• [16] Holmes, A.J., Hollinshead, M.O., O’keefe, T.M., Petrov, V.I., Fariello, G.R., Wald, L.L., Fischl, B., Rosen, B.R., Mair, R.W., Roffman, J.L., et al.: Brain genomics superstruct project initial data release with structural, functional, and behavioral measures. Scientific data 2(1), 1–16 (2015)
  • [17] Huang, X., Belongie, S.: Arbitrary style transfer in real-time with adaptive instance normalization. In: Proceedings of the IEEE International Conference on Computer Vision. pp. 1501–1510 (2017)
  • [18] Karras, T., Aila, T., Laine, S., Lehtinen, J.: Progressive growing of gans for improved quality, stability, and variation. arXiv preprint arXiv:1710.10196 (2017)
  • [19] Karras, T., Aittala, M., Hellsten, J., Laine, S., Lehtinen, J., Aila, T.: Training generative adversarial networks with limited data. arXiv preprint arXiv:2006.06676 (2020)
  • [20] Karras, T., Laine, S., Aila, T.: A style-based generator architecture for generative adversarial networks. In: Proceedings of the IEEE/CVF Conference on Computer Vision and Pattern Recognition. pp. 4401–4410 (2019)
  • [21] Karras, T., Laine, S., Aittala, M., Hellsten, J., Lehtinen, J., Aila, T.: Analyzing and improving the image quality of stylegan. In: Proceedings of the IEEE/CVF Conference on Computer Vision and Pattern Recognition. pp. 8110–8119 (2020)
  • [22] Kwon, G., Han, C., Kim, D.s.: Generation of 3d brain mri using auto-encoding generative adversarial networks. In: International Conference on Medical Image Computing and Computer-Assisted Intervention. pp. 118–126. Springer (2019)
  • [23]

    Maas, A.L., Hannun, A.Y., Ng, A.Y.: Rectifier nonlinearities improve neural network acoustic models. In: Proc. icml. vol. 30, p. 3. Citeseer (2013)

  • [24] Marcus, D.S., Wang, T.H., Parker, J., Csernansky, J.G., Morris, J.C., Buckner, R.L.: Open access series of imaging studies (oasis): cross-sectional mri data in young, middle aged, nondemented, and demented older adults. Journal of cognitive neuroscience 19(9), 1498–1507 (2007)
  • [25] Marek, K., Jennings, D., Lasch, S., Siderowf, A., Tanner, C., Simuni, T., Coffey, C., Kieburtz, K., Flagg, E., Chowdhury, S., et al.: The parkinson progression marker initiative (ppmi). Progress in neurobiology 95(4), 629–635 (2011)
  • [26] Milham, M.P., Fair, D., Mennes, M., Mostofsky, S.H., et al.: The adhd-200 consortium: a model to advance the translational potential of neuroimaging in clinical neuroscience. Frontiers in systems neuroscience 6,  62 (2012)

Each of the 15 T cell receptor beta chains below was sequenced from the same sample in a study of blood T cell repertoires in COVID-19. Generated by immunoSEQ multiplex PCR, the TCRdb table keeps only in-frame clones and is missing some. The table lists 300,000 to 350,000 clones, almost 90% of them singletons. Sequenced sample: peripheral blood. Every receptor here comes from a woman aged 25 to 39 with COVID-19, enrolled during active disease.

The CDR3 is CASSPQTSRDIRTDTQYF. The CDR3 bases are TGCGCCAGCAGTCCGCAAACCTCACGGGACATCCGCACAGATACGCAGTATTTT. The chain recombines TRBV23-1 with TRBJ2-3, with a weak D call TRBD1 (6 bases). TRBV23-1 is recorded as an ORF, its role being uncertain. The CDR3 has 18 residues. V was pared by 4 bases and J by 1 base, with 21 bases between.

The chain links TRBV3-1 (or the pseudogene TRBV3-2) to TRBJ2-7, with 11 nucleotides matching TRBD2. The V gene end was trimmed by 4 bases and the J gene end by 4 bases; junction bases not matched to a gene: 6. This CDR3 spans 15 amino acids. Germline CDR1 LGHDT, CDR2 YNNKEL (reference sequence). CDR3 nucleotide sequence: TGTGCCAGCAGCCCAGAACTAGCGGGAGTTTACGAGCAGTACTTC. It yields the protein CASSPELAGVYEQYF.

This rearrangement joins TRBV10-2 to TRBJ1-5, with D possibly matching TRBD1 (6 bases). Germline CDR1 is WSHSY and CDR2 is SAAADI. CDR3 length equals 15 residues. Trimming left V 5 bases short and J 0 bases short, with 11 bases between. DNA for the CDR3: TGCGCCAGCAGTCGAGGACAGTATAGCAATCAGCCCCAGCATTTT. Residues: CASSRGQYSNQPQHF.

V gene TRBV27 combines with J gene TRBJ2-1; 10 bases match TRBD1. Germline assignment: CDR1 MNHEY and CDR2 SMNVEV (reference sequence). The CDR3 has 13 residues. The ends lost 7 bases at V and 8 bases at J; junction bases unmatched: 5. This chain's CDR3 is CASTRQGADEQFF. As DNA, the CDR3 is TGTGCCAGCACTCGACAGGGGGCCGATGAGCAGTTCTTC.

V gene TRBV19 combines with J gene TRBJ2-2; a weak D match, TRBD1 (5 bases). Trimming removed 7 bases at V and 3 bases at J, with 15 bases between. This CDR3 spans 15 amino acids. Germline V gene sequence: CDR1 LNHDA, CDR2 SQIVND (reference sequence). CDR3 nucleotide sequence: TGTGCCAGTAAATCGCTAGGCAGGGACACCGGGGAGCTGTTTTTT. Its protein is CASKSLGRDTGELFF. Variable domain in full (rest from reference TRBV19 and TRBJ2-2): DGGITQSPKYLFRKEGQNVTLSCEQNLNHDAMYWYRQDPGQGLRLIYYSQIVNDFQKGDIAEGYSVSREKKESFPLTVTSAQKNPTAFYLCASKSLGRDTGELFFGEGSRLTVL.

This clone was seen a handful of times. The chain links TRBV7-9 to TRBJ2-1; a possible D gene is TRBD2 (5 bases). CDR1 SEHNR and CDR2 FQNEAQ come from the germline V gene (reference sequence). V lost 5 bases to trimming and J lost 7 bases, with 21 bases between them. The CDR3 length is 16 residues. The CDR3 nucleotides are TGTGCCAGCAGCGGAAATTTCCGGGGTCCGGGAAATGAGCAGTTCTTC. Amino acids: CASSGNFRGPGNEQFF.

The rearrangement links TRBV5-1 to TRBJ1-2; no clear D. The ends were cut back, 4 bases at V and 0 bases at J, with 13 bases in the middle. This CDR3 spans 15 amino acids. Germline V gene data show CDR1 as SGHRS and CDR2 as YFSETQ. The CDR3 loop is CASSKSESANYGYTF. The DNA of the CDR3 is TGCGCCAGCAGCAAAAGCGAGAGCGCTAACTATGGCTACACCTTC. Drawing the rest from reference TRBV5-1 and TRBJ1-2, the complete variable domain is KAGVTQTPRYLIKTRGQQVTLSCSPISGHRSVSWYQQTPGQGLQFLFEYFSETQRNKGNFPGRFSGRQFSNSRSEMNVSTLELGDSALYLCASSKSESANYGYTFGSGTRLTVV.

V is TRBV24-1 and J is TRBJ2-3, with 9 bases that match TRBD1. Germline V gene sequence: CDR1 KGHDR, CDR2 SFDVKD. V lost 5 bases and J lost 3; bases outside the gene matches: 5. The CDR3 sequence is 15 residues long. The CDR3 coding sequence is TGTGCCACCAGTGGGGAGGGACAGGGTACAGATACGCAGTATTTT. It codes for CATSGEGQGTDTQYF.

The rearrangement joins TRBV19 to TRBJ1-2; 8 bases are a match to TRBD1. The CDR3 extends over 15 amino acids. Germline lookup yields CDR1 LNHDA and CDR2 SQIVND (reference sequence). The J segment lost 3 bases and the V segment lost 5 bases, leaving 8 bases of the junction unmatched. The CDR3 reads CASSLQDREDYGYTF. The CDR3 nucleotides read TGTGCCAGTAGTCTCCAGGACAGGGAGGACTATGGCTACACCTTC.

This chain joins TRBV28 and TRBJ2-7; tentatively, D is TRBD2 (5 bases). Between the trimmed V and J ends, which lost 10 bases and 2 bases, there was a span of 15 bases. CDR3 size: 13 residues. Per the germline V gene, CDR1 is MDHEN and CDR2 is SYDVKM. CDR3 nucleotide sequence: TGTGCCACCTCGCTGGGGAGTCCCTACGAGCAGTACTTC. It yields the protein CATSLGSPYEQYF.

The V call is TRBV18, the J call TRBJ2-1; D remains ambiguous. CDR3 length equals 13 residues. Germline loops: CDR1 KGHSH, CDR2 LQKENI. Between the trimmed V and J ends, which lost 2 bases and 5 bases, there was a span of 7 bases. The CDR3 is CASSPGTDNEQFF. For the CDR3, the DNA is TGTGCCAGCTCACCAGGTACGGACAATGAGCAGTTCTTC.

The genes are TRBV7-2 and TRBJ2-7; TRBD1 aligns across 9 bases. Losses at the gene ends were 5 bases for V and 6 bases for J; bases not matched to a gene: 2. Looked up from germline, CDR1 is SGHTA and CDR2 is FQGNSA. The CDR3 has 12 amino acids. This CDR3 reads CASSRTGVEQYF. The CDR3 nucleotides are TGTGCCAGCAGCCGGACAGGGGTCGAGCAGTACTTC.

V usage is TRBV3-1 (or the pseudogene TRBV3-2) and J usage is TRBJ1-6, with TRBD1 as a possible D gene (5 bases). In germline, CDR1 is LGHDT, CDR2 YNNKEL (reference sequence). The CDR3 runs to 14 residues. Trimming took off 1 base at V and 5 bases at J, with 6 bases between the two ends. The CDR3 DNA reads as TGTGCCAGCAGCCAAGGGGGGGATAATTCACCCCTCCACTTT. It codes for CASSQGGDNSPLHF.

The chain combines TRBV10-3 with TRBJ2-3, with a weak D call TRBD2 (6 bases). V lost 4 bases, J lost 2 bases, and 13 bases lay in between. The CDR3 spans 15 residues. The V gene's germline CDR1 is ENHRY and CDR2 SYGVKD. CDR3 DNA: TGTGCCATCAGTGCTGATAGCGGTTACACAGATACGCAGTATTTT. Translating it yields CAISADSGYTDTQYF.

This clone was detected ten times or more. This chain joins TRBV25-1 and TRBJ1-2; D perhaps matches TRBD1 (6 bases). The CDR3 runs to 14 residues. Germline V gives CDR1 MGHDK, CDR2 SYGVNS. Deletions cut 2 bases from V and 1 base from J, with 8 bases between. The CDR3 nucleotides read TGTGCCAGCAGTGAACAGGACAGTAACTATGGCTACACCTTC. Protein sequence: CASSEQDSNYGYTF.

• [27] Mueller, S.G., Weiner, M.W., Thal, L.J., Petersen, R.C., Jack, C.R., Jagust, W., Trojanowski, J.Q., Toga, A.W., Beckett, L.: Ways toward an early diagnosis in alzheimer’s disease: the alzheimer’s disease neuroimaging initiative (adni). Alzheimer’s & Dementia 1(1), 55–66 (2005)
  • [28]

    Odena, A., Olah, C., Shlens, J.: Conditional image synthesis with auxiliary classifier gans. In: International conference on machine learning. pp. 2642–2651. PMLR (2017)

  • [29] Simonyan, K., Zisserman, A.: Very deep convolutional networks for large-scale image recognition. arXiv preprint arXiv:1409.1556 (2014)
  • [30] Volokitin, A., Erdil, E., Karani, N., Tezcan, K.C., Chen, X., Van Gool, L., Konukoglu, E.: Modelling the distribution of 3d brain mri using a 2d slice vae. In: International Conference on Medical Image Computing and Computer-Assisted Intervention. pp. 657–666. Springer (2020)
  • [31]

    Zhang, R., Isola, P., Efros, A.A., Shechtman, E., Wang, O.: The unreasonable effectiveness of deep features as a perceptual metric. In: Proceedings of the IEEE conference on computer vision and pattern recognition. pp. 586–595 (2018)

  • [32]

    Zhu, J.Y., Park, T., Isola, P., Efros, A.A.: Unpaired image-to-image translation using cycle-consistent adversarial networks. In: Proceedings of the IEEE international conference on computer vision. pp. 2223–2232 (2017)